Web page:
I like this simple list and it’s in acronym form, easy to remember. It is written by Aisha Al-Hajjar, mother of eight home-schooled children and certified Bradley Method childbirth educator and labor doula.
>>>PARENTHOOD comes with a never-ending “to do” list. In fact, I could probably keep this Parenting column running indefinitely, just discussing the obligations and duties that come with the job.
But this week I’d like to keep it light. So I’ve used the word “PARENTHOOD” as an acronym for ten simple tips.
RAY for your children.
Remembering to pray for your children is probably the most powerful tip of all. Allah is our sustainer and we should turn to HIM for all things. Pray for their health, their happiness, their safety, their peace…I could go on indefinitely. Possibly the most profound is to be thankful in prayer for the privilege of having them.
CCEPT them for who they are.
Your child is not a mini-you. They have their own personality, experiences, thoughts, and desires. You cannot live your own unfulfilled goals and dreams through them. Value and accept them for who they are and remember, too, that they are growing up in a different era than you.
AISE them in a loving environment.
Within a loving home there is peace and tranquility. Stable surroundings make for confident and successful people. Show your child kindness and love; for a child who is raised with these in the home is less vulnerable to the evils of the street.
Each of us has special gifts of skill and talent. Like us, our children also have their own interests and desires. Support your child with love and encouragement to fine tune their gifts and follow their dreams.
OTICE their achievements.
Each day is full of achievements, big and small. An important step to positive parenting is focusing on the good things your child does along the way. Parents foster good behaviors by taking notice of them. In this way, they reinforce what is desirable of the child and that which is undesirable naturally diminishes as they seek your praise.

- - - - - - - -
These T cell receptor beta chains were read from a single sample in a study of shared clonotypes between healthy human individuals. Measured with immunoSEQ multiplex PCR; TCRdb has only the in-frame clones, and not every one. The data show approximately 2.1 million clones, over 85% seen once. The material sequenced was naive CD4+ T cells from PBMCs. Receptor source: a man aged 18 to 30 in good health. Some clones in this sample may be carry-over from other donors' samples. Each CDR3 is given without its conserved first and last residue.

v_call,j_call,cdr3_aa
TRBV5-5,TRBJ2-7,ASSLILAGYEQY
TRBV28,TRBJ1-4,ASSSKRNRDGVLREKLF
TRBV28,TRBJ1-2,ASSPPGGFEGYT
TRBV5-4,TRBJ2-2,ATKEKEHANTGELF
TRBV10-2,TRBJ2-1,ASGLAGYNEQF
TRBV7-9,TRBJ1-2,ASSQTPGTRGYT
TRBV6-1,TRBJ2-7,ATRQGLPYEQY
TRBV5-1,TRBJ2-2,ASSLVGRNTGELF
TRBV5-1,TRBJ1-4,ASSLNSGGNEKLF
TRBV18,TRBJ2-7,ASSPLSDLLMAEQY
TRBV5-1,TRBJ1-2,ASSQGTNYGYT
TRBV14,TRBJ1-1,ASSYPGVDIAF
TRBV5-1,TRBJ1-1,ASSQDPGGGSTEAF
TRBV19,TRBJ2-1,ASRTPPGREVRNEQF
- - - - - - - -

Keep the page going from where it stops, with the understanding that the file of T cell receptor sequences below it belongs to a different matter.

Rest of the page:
Perhaps a parents biggest responsibility is to educate their children. This includes providing a venue for their academic studies, be it formal school or lessons at home. But don’t forget to also teach by example. Some of the best lessons are those of love, mercy, and forgiveness.
EAR them speak.
Truly stop and listen when your child speaks. Multitasking may be a great way to get things done, but it doesn’t apply to validating your children’s importance in your life. When a child feels heard at home, he feels respected, important, and loved. This can equally apply to your spouse!
PEN your arms to them.
A child should feel welcomed and loved. Physical contact is an important aspect of intimate human relations. Babies and young children are especially in need of physical affection, such as cuddling and hugs. But don’t discount this need as the child grows. The amount of physical closeness will naturally wane as they mature, but even a teenager benefits from a parent’s embrace.
FFER the world to them.
Don’t allow your personal experiences to limit your child. Many great people have come out of homes of ignorance and poverty. The future should be wide open for them and they should be offered the opportunity to explore their world and allowed to reach for the sky.
ISCIPLINE for the future.
Discipline should be aimed at training for the future. It is not about punishment or scolding. The ultimate goal should be self-discipline, with which the child can be trusted to make the right decisions for himself.
Each of these tips could be the focus of an entire post. In fact, some of them have been topics of previous articles in this Parenting column. Remember that parenting is unique to each child. There are no templates that can be universally applied to the task. But these ten tips surely apply to all.
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